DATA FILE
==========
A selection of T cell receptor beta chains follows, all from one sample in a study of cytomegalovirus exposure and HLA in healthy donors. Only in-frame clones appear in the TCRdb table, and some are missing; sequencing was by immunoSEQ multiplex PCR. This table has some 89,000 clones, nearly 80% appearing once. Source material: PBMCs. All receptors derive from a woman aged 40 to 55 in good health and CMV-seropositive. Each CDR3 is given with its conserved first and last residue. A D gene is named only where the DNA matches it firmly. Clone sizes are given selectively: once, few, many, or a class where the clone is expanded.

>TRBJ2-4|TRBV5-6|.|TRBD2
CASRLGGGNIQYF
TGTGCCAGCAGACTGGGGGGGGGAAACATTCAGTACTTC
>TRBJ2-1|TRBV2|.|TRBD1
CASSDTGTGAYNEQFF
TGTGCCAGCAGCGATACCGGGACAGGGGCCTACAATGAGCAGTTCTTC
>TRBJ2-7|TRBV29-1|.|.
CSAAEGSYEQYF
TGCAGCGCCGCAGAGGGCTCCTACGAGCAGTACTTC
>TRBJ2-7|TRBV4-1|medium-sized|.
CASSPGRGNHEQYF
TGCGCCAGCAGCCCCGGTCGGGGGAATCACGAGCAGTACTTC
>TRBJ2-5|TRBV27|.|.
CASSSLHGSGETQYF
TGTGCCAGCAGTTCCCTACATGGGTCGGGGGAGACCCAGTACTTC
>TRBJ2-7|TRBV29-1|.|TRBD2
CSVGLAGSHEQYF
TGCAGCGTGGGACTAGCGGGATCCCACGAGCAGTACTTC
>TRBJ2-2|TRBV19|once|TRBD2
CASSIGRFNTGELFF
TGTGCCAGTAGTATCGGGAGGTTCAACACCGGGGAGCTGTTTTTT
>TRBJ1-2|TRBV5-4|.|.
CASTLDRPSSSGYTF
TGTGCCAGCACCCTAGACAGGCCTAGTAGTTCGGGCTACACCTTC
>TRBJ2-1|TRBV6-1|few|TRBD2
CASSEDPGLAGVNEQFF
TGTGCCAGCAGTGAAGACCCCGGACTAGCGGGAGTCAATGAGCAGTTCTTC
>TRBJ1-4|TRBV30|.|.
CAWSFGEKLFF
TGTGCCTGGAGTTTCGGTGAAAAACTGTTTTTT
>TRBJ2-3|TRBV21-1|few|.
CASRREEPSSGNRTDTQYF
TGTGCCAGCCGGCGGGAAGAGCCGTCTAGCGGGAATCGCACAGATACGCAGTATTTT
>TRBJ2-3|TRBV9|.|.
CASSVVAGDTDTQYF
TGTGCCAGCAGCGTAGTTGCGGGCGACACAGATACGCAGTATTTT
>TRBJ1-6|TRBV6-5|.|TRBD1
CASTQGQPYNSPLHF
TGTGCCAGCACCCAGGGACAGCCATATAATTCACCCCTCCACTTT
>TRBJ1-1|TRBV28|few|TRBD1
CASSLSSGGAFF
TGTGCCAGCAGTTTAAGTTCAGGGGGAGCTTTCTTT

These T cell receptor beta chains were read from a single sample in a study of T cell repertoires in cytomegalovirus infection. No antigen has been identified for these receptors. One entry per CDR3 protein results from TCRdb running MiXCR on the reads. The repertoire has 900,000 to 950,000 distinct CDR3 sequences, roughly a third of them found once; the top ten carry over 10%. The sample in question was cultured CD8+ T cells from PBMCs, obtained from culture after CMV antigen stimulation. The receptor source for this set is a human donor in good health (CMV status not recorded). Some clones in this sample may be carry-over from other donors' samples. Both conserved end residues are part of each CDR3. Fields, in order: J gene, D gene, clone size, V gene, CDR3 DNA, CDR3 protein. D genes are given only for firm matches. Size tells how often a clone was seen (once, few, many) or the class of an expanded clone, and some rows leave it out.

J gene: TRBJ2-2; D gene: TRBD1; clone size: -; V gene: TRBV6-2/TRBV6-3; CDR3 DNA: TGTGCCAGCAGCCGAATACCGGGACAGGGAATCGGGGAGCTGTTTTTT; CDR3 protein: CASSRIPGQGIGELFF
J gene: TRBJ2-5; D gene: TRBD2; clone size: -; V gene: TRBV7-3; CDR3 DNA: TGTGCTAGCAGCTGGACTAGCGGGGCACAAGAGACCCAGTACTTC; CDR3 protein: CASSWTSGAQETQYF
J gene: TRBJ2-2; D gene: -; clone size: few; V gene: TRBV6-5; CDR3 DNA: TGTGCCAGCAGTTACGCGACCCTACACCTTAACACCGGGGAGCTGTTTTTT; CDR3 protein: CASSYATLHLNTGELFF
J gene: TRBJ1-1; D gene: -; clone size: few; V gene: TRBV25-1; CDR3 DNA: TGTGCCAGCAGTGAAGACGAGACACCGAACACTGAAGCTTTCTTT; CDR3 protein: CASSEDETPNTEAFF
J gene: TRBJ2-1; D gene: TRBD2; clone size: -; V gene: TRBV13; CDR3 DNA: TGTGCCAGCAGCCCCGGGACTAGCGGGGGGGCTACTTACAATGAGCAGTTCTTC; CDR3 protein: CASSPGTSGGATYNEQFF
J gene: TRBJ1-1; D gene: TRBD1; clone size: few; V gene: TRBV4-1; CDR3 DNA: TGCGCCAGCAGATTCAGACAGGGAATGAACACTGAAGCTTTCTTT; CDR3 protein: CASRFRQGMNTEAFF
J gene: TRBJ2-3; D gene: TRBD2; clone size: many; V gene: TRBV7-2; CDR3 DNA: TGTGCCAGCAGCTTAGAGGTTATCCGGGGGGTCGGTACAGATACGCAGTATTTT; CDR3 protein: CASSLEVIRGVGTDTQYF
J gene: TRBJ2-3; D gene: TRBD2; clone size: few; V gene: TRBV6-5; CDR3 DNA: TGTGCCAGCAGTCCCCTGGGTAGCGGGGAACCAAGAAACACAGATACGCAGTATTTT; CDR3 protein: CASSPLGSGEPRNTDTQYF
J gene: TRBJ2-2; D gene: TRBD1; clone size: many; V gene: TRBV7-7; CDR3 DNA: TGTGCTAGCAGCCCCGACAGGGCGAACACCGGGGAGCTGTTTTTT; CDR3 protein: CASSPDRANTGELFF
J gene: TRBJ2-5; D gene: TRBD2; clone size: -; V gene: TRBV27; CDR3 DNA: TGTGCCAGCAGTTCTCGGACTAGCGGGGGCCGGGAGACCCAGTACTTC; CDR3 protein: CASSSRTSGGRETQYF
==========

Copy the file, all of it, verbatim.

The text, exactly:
A selection of T cell receptor beta chains follows, all from one sample in a study of cytomegalovirus exposure and HLA in healthy donors. Only in-frame clones appear in the TCRdb table, and some are missing; sequencing was by immunoSEQ multiplex PCR. This table has some 89,000 clones, nearly 80% appearing once. Source material: PBMCs. All receptors derive from a woman aged 40 to 55 in good health and CMV-seropositive. Each CDR3 is given with its conserved first and last residue. A D gene is named only where the DNA matches it firmly. Clone sizes are given selectively: once, few, many, or a class where the clone is expanded.

>TRBJ2-4|TRBV5-6|.|TRBD2
CASRLGGGNIQYF
TGTGCCAGCAGACTGGGGGGGGGAAACATTCAGTACTTC
>TRBJ2-1|TRBV2|.|TRBD1
CASSDTGTGAYNEQFF
TGTGCCAGCAGCGATACCGGGACAGGGGCCTACAATGAGCAGTTCTTC
>TRBJ2-7|TRBV29-1|.|.
CSAAEGSYEQYF
TGCAGCGCCGCAGAGGGCTCCTACGAGCAGTACTTC
>TRBJ2-7|TRBV4-1|medium-sized|.
CASSPGRGNHEQYF
TGCGCCAGCAGCCCCGGTCGGGGGAATCACGAGCAGTACTTC
>TRBJ2-5|TRBV27|.|.
CASSSLHGSGETQYF
TGTGCCAGCAGTTCCCTACATGGGTCGGGGGAGACCCAGTACTTC
>TRBJ2-7|TRBV29-1|.|TRBD2
CSVGLAGSHEQYF
TGCAGCGTGGGACTAGCGGGATCCCACGAGCAGTACTTC
>TRBJ2-2|TRBV19|once|TRBD2
CASSIGRFNTGELFF
TGTGCCAGTAGTATCGGGAGGTTCAACACCGGGGAGCTGTTTTTT
>TRBJ1-2|TRBV5-4|.|.
CASTLDRPSSSGYTF
TGTGCCAGCACCCTAGACAGGCCTAGTAGTTCGGGCTACACCTTC
>TRBJ2-1|TRBV6-1|few|TRBD2
CASSEDPGLAGVNEQFF
TGTGCCAGCAGTGAAGACCCCGGACTAGCGGGAGTCAATGAGCAGTTCTTC
>TRBJ1-4|TRBV30|.|.
CAWSFGEKLFF
TGTGCCTGGAGTTTCGGTGAAAAACTGTTTTTT
>TRBJ2-3|TRBV21-1|few|.
CASRREEPSSGNRTDTQYF
TGTGCCAGCCGGCGGGAAGAGCCGTCTAGCGGGAATCGCACAGATACGCAGTATTTT
>TRBJ2-3|TRBV9|.|.
CASSVVAGDTDTQYF
TGTGCCAGCAGCGTAGTTGCGGGCGACACAGATACGCAGTATTTT
>TRBJ1-6|TRBV6-5|.|TRBD1
CASTQGQPYNSPLHF
TGTGCCAGCACCCAGGGACAGCCATATAATTCACCCCTCCACTTT
>TRBJ1-1|TRBV28|few|TRBD1
CASSLSSGGAFF
TGTGCCAGCAGTTTAAGTTCAGGGGGAGCTTTCTTT

These T cell receptor beta chains were read from a single sample in a study of T cell repertoires in cytomegalovirus infection. No antigen has been identified for these receptors. One entry per CDR3 protein results from TCRdb running MiXCR on the reads. The repertoire has 900,000 to 950,000 distinct CDR3 sequences, roughly a third of them found once; the top ten carry over 10%. The sample in question was cultured CD8+ T cells from PBMCs, obtained from culture after CMV antigen stimulation. The receptor source for this set is a human donor in good health (CMV status not recorded). Some clones in this sample may be carry-over from other donors' samples. Both conserved end residues are part of each CDR3. Fields, in order: J gene, D gene, clone size, V gene, CDR3 DNA, CDR3 protein. D genes are given only for firm matches. Size tells how often a clone was seen (once, few, many) or the class of an expanded clone, and some rows leave it out.

J gene: TRBJ2-2; D gene: TRBD1; clone size: -; V gene: TRBV6-2/TRBV6-3; CDR3 DNA: TGTGCCAGCAGCCGAATACCGGGACAGGGAATCGGGGAGCTGTTTTTT; CDR3 protein: CASSRIPGQGIGELFF
J gene: TRBJ2-5; D gene: TRBD2; clone size: -; V gene: TRBV7-3; CDR3 DNA: TGTGCTAGCAGCTGGACTAGCGGGGCACAAGAGACCCAGTACTTC; CDR3 protein: CASSWTSGAQETQYF
J gene: TRBJ2-2; D gene: -; clone size: few; V gene: TRBV6-5; CDR3 DNA: TGTGCCAGCAGTTACGCGACCCTACACCTTAACACCGGGGAGCTGTTTTTT; CDR3 protein: CASSYATLHLNTGELFF
J gene: TRBJ1-1; D gene: -; clone size: few; V gene: TRBV25-1; CDR3 DNA: TGTGCCAGCAGTGAAGACGAGACACCGAACACTGAAGCTTTCTTT; CDR3 protein: CASSEDETPNTEAFF
J gene: TRBJ2-1; D gene: TRBD2; clone size: -; V gene: TRBV13; CDR3 DNA: TGTGCCAGCAGCCCCGGGACTAGCGGGGGGGCTACTTACAATGAGCAGTTCTTC; CDR3 protein: CASSPGTSGGATYNEQFF
J gene: TRBJ1-1; D gene: TRBD1; clone size: few; V gene: TRBV4-1; CDR3 DNA: TGCGCCAGCAGATTCAGACAGGGAATGAACACTGAAGCTTTCTTT; CDR3 protein: CASRFRQGMNTEAFF
J gene: TRBJ2-3; D gene: TRBD2; clone size: many; V gene: TRBV7-2; CDR3 DNA: TGTGCCAGCAGCTTAGAGGTTATCCGGGGGGTCGGTACAGATACGCAGTATTTT; CDR3 protein: CASSLEVIRGVGTDTQYF
J gene: TRBJ2-3; D gene: TRBD2; clone size: few; V gene: TRBV6-5; CDR3 DNA: TGTGCCAGCAGTCCCCTGGGTAGCGGGGAACCAAGAAACACAGATACGCAGTATTTT; CDR3 protein: CASSPLGSGEPRNTDTQYF
J gene: TRBJ2-2; D gene: TRBD1; clone size: many; V gene: TRBV7-7; CDR3 DNA: TGTGCTAGCAGCCCCGACAGGGCGAACACCGGGGAGCTGTTTTTT; CDR3 protein: CASSPDRANTGELFF
J gene: TRBJ2-5; D gene: TRBD2; clone size: -; V gene: TRBV27; CDR3 DNA: TGTGCCAGCAGTTCTCGGACTAGCGGGGGCCGGGAGACCCAGTACTTC; CDR3 protein: CASSSRTSGGRETQYF